Washington (BBR) - On May 24, 2017, United States Customs and Immigration Service, (USCIS) announced the extension of the designation of Haiti for Temporary Protected Status (TPS) for six months. This allowed eligible Haitians (and people without nationality who last habitually resided in Haiti) to re-register for TPS. During the six-month extension, beneficiaries were encouraged to prepare for their return to Haiti in the event Haiti’s designation is not extended again, including requesting updated travel documents from the government of Haiti.
Days do run fast, and in a twist of irony, the six months’ extension expires on November 23, 2017, Thanksgiving Day.
Ordinarily, anticipation for Thanksgiving Day should be that of bliss, but for the numerous Haitians, it has become an imminent doomsday, as they are at loss on what the Trump Administration would do.
With the current administration’s propensity to either lock or kick people out of the United States, thousands of Haitians are predictably having sleepless nights on fear of being sent packing because, if the TPS is not renewed on Thanksgiving Day, they must leave the United States by January 22.
Let us consider the negative effects of such perilous decision: in the midst of series of humanitarian and natural disasters the people have suffered already. This is more as it is no guess work or secret to know that Haiti government are presently ill-equipped for an influx of returnees; coupled with difficulties families would face in returning to a ravaged abode and most importantly, the scary fate of Haitian-American Children born in the United States in the last seven years. According to the Center for Migration Studies, almost 275,000 United States citizens have been born to TPS recipients from Haiti, El Salvador and Honduras in recent years.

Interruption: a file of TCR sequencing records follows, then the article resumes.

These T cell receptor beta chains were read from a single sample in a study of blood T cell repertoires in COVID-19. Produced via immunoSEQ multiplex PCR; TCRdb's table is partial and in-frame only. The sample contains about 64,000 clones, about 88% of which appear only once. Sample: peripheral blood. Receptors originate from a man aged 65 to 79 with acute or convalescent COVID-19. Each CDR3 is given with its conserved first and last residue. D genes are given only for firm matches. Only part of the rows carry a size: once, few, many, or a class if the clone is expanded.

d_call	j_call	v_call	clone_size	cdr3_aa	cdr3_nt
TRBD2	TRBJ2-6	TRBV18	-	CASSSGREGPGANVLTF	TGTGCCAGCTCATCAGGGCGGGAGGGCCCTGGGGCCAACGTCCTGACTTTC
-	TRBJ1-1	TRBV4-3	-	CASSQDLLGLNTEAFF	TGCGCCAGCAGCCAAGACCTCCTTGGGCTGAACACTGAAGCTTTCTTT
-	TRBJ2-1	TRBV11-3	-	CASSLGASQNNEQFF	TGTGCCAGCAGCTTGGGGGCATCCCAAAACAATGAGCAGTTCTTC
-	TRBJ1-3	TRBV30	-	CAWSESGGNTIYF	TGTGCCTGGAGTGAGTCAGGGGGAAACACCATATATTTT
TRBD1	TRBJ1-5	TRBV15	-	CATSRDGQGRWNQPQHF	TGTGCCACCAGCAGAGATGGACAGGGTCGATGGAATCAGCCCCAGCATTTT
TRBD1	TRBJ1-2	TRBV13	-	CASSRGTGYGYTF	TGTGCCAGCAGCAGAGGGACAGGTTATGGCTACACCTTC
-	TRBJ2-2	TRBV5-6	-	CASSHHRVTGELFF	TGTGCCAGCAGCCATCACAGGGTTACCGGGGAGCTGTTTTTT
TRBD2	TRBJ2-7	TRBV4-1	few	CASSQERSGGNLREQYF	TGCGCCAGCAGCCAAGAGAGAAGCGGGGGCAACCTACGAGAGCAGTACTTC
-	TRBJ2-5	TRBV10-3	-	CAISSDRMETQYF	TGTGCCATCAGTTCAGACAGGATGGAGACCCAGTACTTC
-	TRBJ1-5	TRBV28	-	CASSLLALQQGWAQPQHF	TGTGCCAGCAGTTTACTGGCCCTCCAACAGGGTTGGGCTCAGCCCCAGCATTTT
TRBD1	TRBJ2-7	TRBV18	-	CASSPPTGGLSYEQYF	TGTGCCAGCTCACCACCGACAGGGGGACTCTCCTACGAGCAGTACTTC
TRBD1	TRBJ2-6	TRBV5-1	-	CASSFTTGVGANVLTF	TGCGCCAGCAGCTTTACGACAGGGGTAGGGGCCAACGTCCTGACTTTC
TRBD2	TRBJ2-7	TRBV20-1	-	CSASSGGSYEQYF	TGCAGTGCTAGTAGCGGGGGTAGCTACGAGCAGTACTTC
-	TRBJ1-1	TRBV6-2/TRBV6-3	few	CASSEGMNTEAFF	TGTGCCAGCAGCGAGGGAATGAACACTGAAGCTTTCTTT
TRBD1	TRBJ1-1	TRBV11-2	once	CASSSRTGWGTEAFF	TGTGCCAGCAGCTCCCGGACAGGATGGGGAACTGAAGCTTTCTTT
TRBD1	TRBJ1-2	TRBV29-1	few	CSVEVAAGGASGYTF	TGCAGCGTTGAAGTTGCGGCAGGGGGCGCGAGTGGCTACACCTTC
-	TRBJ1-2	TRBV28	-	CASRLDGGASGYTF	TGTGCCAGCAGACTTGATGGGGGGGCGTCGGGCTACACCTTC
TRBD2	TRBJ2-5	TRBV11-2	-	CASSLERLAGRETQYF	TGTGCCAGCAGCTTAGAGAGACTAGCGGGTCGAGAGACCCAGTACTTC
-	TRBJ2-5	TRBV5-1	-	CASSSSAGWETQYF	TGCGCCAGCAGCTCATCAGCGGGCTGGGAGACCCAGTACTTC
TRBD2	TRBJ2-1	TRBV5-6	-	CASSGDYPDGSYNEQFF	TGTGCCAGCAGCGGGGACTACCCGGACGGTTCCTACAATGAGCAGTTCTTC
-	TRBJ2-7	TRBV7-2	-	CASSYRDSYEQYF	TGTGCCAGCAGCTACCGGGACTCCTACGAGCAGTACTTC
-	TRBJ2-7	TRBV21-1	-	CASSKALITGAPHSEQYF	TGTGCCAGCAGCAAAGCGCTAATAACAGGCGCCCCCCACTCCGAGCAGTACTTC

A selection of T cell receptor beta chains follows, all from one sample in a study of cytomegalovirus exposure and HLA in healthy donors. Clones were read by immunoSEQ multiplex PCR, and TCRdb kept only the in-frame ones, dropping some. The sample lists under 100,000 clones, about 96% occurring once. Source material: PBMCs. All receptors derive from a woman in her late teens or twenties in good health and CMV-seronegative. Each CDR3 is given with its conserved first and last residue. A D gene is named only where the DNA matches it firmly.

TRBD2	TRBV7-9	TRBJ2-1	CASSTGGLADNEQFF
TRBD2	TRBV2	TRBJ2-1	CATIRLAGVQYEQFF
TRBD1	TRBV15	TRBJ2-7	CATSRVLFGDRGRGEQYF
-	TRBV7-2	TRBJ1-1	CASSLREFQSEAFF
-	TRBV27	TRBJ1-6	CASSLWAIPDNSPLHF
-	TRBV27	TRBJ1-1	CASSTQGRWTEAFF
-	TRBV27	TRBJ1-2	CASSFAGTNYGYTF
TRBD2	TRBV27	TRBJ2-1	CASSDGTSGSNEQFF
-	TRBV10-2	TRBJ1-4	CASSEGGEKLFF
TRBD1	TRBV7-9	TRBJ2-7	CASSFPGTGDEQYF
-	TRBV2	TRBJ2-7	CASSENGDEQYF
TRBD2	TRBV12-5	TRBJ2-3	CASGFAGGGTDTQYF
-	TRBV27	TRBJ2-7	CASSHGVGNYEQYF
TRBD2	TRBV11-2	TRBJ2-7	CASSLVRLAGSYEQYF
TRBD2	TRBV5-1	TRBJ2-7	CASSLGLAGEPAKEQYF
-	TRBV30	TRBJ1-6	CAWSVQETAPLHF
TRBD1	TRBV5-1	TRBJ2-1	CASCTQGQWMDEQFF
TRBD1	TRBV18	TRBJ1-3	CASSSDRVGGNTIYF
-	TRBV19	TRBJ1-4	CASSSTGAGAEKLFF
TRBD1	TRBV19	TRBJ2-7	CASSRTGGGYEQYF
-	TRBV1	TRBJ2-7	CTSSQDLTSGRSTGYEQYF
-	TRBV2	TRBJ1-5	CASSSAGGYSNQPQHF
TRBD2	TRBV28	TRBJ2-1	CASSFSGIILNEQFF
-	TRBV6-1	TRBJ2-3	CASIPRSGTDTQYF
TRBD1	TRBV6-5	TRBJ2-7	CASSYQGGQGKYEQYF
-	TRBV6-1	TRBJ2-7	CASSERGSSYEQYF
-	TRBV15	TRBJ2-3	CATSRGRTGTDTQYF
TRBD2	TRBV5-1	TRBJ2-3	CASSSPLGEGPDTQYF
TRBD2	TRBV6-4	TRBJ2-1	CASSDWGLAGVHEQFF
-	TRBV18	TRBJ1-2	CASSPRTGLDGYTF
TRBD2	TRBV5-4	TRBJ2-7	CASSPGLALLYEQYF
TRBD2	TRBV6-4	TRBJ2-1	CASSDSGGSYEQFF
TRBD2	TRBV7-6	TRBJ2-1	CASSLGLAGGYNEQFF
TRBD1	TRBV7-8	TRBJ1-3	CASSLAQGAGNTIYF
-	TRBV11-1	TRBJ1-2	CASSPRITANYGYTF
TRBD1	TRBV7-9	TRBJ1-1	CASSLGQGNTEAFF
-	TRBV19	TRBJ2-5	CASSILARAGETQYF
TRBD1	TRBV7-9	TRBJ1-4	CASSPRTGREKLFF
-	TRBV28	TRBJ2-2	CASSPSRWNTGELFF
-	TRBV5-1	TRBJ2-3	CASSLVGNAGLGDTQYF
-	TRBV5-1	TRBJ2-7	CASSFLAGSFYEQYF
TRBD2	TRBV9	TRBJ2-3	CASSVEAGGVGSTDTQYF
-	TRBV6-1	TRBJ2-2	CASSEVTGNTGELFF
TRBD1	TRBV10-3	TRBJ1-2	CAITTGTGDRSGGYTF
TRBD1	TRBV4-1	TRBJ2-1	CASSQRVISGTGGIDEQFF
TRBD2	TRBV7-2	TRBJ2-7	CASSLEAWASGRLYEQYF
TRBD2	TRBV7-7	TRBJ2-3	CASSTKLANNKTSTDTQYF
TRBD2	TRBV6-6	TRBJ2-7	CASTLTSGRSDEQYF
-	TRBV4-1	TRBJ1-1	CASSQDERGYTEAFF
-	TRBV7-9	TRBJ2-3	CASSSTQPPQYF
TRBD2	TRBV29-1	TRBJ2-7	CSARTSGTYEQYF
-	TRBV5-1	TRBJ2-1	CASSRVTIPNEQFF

The case to renew TPS for Haitians becomes even more cogent with the fact that these are people who came here traumatized, famished and in pains. So far, like Ronyde Christina Ponthieux, the 10 year old that sent a video message pleading on Haitians behalf, “they are not criminals – they are hardworking, honest people who just want a safe place to raise their families,” and have not been directly or indirectly involved in terrorism.
Going by the recent end of TPS for 2500 Nicaraguans and the reported power play between the White House and Department of Homeland Security on the fate of 57,000 Hondurans, the thought of sending another 50,000 Haitians packing on Thanksgiving Day is to say the least, heart breaking.
We at Black Business Review, therefore join the New York Times editorial, “Let the Haitians Stay,” Senator Marco Rubio special plea in the Miami Herald, “Extend TPS for Haitians in the United States,” and other well-meaning people to say please, Please Renew TPS for Haitians.